The Alabama-Auburn rivalry known as the “Iron Bowl” is one of the deepest rivalries in college football. It’s almost like have that uncle who’s drunk and dancing at every party, or an aunt that brings all 10 of her children to eat at a relatives house for dinner. To acknowledge them is difficult, yet ignoring them is worse because there will be no end to the constant petty complaints.
Charles Barkley, a native of Leeds, Ala., played basketball at Auburn from 1981-84.
After winning the Southeastern Conference Player of the Year award in 1984, Barkley would go on to have one of the more controversial, yet flourishing careers in the National Basketball Association.
He spent time with the Philadelphia 76ers, Phoenix Suns and Houston Rockets, earning 11 NBA All-Star game appearances in 16 years. His No. 34 jersey has been retired at Philadelphia and Phoenix.
Barkley sat down with the most powerful man in college football on Monday, to discuss the identity of this year’s Alabama team and the excitement that is Nick Saban away from the field.
Aside from grilling, taking players to his lake house and the occasional golfing that Barkley wants Saban to help him improve on, the Auburn University alumnus was very complimentary of Saban when it comes to giving young, black athletes another chance after making a mistake.
In a YouTube video from AL.com, Barkley said Auburn fans go crazy when he brags on Saban to them. He mentioned Saban’s consistency at winning, but also preparing players to be men.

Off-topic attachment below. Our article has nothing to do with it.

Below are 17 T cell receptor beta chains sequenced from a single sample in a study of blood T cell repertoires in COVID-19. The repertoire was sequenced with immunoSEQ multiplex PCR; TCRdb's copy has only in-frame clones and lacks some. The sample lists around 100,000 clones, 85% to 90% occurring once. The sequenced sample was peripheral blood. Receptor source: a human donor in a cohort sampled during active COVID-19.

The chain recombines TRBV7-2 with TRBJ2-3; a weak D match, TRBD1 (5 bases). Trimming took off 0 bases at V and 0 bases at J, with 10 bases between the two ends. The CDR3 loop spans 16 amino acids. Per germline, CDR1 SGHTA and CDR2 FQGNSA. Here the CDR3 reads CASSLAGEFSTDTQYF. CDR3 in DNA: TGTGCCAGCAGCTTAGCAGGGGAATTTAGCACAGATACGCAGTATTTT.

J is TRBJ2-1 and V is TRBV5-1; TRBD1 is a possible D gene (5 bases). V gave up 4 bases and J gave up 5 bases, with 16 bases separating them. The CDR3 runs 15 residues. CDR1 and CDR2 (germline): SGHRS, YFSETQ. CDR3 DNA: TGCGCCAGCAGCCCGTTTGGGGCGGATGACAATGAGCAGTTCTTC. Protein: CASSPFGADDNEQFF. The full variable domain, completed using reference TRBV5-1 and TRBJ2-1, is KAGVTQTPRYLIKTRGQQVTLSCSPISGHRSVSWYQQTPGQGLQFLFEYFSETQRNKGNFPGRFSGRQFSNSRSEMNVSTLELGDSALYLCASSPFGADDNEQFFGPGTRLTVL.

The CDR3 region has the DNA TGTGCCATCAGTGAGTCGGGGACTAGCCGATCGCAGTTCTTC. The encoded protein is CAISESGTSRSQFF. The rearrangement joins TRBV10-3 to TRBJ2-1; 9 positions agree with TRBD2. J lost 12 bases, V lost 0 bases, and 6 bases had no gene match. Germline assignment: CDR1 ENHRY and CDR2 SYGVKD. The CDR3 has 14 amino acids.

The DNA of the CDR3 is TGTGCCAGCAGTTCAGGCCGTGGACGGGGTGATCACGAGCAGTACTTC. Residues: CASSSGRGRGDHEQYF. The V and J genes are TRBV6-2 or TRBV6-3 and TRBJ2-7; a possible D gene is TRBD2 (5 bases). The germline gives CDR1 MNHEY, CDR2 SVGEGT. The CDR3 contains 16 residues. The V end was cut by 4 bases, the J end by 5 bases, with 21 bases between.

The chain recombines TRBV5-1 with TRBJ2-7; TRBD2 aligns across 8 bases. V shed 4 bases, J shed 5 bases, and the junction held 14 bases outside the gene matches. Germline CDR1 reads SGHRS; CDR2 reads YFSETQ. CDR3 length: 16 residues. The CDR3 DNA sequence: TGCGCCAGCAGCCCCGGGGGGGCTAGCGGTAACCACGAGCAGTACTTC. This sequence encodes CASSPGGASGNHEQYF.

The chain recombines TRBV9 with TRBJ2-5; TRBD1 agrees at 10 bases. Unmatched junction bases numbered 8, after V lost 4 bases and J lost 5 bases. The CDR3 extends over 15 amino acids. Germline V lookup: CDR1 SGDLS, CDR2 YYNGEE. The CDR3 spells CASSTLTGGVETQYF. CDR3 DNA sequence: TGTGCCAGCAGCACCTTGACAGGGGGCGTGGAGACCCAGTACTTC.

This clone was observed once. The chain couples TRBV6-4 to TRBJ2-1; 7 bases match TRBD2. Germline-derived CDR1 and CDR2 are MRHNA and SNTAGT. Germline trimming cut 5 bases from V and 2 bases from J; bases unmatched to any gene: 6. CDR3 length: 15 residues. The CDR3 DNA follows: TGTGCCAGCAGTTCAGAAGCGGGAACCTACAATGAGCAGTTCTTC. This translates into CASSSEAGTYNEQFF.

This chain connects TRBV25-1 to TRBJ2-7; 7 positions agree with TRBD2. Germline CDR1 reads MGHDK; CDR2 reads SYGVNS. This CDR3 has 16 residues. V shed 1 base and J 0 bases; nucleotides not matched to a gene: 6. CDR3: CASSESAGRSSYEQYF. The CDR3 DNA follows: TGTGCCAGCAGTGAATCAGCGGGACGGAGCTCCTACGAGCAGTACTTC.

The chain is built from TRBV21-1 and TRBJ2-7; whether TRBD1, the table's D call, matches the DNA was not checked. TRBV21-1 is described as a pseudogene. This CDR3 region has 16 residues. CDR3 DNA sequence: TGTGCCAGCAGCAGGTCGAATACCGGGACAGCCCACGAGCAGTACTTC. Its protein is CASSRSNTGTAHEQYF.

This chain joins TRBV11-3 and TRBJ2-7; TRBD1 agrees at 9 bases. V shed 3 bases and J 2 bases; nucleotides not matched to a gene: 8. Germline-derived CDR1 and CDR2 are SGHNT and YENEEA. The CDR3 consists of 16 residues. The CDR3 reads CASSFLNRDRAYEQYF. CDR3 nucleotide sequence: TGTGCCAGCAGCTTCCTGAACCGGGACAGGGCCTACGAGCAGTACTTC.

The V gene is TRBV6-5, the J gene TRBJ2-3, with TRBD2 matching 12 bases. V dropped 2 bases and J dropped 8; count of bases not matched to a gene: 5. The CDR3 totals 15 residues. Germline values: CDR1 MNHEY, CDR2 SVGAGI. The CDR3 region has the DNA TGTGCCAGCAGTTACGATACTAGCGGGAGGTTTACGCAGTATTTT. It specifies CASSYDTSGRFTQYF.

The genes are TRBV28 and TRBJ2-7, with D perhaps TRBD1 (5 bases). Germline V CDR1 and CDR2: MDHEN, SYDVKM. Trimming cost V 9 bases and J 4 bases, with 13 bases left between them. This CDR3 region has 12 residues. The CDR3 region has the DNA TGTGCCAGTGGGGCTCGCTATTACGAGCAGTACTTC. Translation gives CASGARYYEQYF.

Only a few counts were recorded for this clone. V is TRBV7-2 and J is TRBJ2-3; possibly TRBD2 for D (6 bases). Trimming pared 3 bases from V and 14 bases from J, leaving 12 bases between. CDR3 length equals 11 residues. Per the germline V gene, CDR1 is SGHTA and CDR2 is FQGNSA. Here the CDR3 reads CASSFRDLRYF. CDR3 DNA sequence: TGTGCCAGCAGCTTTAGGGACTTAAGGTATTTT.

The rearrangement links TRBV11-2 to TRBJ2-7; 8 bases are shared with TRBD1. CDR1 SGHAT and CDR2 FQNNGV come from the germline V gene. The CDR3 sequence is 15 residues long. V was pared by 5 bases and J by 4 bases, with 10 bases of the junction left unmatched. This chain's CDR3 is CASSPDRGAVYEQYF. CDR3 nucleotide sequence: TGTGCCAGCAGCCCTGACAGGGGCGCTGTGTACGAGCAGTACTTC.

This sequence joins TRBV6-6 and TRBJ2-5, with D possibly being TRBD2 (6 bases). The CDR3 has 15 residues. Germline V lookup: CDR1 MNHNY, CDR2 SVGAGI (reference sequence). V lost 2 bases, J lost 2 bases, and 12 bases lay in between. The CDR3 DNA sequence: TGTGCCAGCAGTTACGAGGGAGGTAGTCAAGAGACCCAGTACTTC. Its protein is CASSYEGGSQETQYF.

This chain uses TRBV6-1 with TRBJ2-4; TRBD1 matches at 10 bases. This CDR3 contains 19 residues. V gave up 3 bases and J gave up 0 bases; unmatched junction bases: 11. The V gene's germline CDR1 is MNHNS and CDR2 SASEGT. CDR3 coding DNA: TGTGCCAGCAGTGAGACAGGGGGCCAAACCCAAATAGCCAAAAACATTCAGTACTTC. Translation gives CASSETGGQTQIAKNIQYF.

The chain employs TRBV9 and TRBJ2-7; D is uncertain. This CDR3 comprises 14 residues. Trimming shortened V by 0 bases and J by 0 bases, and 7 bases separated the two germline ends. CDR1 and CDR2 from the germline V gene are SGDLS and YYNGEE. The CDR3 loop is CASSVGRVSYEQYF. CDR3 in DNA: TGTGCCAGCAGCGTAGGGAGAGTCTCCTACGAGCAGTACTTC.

“When it comes to football players, we try to change their behavior and make them better. As people, we try to change their behavior and make them better,” Saban said on disciplining players.
Saban: “I think a lot of people see discipline as punishment and they want to see punitive action. They either wants us to kick the guy off the team or suspend him a bunch of games, but how is that going to change his behavior. There are a lot things in between that you can do to help a guy change his behavior, and I’ve had a lot of success helping guys by doing things in between to help his behavior than just being punitive. I don’t think suspending guys is always the first step.”
To a man that has won five national championships and the respect of every other team in college football, one would think he has no regrets. For Saban, he told Barkley that if he could go back and change something, it would be to spend more time with his children when they were younger.
Ever the comedian, Barkley threw something into the interview on Saban as a grandfather.
“Have you changed any diapers,” he said.
To which Saban said, “No” with a laugh.
Despite playing basketball in high school, the 64-year-old has been mostly noted for his accolades in football. Saban, however, does dabble in some pickup games during the spring.
When Barkley brought up Saban’s handles, the Tide’s football coach said “I played the point guard position. When Avery [Johnson] came in I knew he played 13 years, but I said look if you want to play noontime basketball with us, you are going to have to move off the ball because I’m the point guard.”
He’s still gun shy about taking three-point shots, but Saban did tell Barkley that he would play on his team. When it comes to fouls, Saban ended the conversation on a candid note.
“Well, most of the guys I’m playing with work for me,” he said. “So you could get fired.”
Barkley seized a perfect moment to inject former Tide defensive coordinator Kirby Smart in the conversation. “So is that how Kirby Smart got fired,” he said.
Saban, who at this point could not control his laughter, said “No, Kirby was always on my team.”
Seeing two elder statesmen interact well together, despite both being from different programs and sports is a good thing. Saban and Alabama will head into week two of fall practice on Monday.